Here's the formats as listed:
The PAL format is the obvious victor in terms of color. Instead of the usual 1:33:1 non-anamorphic NTSC format that this set uses, the PAL version uses a 1:78:1 anamorphic PAL format. The PAL version uses a digitally transferring mastering system, titled "PAL Digital Workshop". This allows the colors and interlacing to be amped up, while still keeping a focused amount of brightness. The fields are focused and the edge enhancement does not corner the television screen, as shown in the NTSC version.
The NTSC version has some color bleed in ANY DVD set released, be it a television show or DVD movie. No matter what, there's always going to be some kind of color bleed throughout. Not to mention both the NTSC and SECAM versions suffer greatly from interlacing.
The SECAM version, as shown, is kind of in-the-middle in terms of color, between PAL and NTSC. It looks incredibly dark and the boldness has a comb filtering. However, the SECAM version does not suffer from DVNR, making it seem more durable than the former two.
In terms of animation, the NTSC reigns supreme. The PAL and SECAM versions tend to suffer due to the five extra frames that NTSC discs have, mostly because the PAL and SECAM versions do NOT have the 5 extra frames. Also, the NTSC versions are generally durable in terms of edge enhancement and DVNR. The PAL version tends to have DVNR problems.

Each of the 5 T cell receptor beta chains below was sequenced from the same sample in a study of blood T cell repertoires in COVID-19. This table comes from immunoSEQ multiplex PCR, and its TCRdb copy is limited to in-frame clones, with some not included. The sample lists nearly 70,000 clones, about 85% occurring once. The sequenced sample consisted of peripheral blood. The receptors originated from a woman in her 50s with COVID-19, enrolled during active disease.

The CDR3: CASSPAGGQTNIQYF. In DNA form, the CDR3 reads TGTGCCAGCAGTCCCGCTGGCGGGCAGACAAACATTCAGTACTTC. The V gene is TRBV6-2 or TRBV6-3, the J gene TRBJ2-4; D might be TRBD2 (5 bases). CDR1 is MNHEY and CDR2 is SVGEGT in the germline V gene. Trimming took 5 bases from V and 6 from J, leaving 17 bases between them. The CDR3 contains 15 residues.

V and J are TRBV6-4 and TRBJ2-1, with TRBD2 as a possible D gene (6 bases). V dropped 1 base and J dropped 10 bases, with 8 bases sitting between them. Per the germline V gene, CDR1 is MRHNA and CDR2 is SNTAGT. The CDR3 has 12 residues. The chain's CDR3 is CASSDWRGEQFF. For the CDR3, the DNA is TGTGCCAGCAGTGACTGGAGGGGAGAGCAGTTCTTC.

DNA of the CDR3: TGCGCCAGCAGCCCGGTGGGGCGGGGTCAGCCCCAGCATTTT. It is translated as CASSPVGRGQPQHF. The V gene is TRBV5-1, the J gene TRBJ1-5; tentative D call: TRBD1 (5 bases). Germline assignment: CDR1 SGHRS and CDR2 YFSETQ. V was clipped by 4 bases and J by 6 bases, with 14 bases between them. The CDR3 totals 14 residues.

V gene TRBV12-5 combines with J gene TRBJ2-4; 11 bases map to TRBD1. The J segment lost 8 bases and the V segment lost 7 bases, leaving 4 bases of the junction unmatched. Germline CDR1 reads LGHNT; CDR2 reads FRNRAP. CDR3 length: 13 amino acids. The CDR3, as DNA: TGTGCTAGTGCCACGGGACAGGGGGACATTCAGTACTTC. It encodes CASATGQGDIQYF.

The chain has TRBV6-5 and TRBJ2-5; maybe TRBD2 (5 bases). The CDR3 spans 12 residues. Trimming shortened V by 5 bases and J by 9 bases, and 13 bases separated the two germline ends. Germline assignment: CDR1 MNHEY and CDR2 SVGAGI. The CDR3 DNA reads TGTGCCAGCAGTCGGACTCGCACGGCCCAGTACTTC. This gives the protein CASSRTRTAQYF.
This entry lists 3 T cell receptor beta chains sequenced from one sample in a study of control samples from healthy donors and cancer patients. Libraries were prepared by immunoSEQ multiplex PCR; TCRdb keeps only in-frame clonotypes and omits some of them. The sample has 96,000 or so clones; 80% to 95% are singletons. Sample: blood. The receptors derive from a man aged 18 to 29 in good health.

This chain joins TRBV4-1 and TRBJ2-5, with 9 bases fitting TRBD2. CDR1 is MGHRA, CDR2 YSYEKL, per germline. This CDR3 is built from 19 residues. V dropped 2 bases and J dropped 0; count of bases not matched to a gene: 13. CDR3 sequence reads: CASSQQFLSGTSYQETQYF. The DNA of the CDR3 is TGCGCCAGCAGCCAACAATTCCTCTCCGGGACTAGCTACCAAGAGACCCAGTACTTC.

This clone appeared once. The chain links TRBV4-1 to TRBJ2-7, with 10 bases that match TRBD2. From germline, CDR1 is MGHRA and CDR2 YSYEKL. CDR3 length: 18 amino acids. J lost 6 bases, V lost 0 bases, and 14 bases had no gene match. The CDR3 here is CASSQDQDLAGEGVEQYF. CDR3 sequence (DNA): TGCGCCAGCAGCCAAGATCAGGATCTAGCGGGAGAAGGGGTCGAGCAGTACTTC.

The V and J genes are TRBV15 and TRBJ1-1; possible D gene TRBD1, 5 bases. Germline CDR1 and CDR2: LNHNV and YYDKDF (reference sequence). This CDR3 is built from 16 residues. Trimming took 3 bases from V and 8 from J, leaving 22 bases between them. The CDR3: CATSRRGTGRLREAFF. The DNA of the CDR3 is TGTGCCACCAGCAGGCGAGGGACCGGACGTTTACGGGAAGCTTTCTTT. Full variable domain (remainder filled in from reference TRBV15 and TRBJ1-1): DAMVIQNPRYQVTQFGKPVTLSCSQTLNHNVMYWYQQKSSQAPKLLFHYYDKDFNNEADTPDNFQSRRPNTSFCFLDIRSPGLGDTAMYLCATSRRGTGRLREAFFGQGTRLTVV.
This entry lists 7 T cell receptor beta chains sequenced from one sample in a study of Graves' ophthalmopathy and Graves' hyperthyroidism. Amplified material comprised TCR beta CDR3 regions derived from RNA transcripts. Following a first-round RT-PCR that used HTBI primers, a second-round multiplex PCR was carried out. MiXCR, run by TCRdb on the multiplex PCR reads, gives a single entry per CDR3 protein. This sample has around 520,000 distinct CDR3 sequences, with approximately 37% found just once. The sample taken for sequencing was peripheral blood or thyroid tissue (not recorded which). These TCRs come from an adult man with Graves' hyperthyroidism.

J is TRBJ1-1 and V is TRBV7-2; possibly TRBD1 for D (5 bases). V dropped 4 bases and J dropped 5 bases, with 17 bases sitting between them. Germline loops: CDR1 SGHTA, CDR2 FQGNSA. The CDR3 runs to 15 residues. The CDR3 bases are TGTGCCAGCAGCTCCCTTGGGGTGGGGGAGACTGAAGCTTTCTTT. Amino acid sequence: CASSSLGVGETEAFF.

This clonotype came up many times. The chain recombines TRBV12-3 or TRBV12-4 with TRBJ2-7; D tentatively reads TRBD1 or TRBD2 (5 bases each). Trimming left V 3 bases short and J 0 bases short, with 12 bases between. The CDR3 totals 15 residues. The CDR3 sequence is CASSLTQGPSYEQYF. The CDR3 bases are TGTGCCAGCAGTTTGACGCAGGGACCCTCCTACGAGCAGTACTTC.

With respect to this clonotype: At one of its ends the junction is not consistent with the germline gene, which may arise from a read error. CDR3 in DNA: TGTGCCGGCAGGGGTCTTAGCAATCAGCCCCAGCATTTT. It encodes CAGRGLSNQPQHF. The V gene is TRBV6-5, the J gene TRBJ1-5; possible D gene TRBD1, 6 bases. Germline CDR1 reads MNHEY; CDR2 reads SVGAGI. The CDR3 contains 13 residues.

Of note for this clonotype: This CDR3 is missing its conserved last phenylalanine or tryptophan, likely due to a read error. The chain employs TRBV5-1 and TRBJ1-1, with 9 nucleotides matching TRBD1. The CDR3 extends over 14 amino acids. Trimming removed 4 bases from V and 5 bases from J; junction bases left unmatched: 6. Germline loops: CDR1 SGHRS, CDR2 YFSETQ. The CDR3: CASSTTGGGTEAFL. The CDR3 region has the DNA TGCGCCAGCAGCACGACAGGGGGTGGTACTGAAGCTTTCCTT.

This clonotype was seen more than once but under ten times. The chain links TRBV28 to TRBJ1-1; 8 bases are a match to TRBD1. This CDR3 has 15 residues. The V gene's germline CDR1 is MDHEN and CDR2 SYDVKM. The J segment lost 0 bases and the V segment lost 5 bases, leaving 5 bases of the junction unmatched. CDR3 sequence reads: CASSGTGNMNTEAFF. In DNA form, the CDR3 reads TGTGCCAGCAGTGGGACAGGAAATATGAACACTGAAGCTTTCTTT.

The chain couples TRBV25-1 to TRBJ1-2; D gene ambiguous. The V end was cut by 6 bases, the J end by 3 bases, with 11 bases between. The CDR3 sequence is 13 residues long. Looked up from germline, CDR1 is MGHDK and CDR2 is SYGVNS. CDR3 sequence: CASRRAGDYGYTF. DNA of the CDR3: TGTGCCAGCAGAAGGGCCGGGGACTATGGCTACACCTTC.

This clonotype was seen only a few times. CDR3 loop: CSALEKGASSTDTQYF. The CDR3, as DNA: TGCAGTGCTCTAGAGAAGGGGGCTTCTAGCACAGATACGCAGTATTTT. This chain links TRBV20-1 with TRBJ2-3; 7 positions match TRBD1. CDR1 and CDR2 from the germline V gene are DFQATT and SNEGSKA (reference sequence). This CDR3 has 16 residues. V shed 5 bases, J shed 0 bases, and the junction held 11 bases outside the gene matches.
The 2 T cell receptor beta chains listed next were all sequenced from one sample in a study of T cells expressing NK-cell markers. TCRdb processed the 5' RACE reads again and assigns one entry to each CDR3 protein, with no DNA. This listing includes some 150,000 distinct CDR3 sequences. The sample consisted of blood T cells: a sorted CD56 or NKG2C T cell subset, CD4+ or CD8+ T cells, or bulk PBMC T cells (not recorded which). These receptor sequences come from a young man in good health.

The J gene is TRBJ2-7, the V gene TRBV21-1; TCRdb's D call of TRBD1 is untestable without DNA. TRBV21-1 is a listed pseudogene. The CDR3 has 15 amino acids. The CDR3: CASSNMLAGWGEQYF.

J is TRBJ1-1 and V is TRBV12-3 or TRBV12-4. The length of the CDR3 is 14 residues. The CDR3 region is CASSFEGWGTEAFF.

The SECAM is actually at the bottom. Instead of being presented in the far superior NTSC 1:33:1 and PAL 1:78:1 formats, it's presented in a simple 4:3 format. This can cause damaged protection masters, but leave it as it is: the SECAM format has received enough criticism compared to the NTSC version.
Overall, there is no winner. Each one of the formats have their own superiority: the NTSC format has the superior animation, as it flows smoothly, but suffers from color bleed and interlacing. PAL format is greater in color and digital mastering, and the 1:78:1 format works great, but the animation can suffer. The SECAM has no troubles with DVNR, and despite the protection masters problems, not to mention the suffering screen format, it still looks cleaner than a normal NTSC DVD movie.
Well, that's all! Enjoy your discs!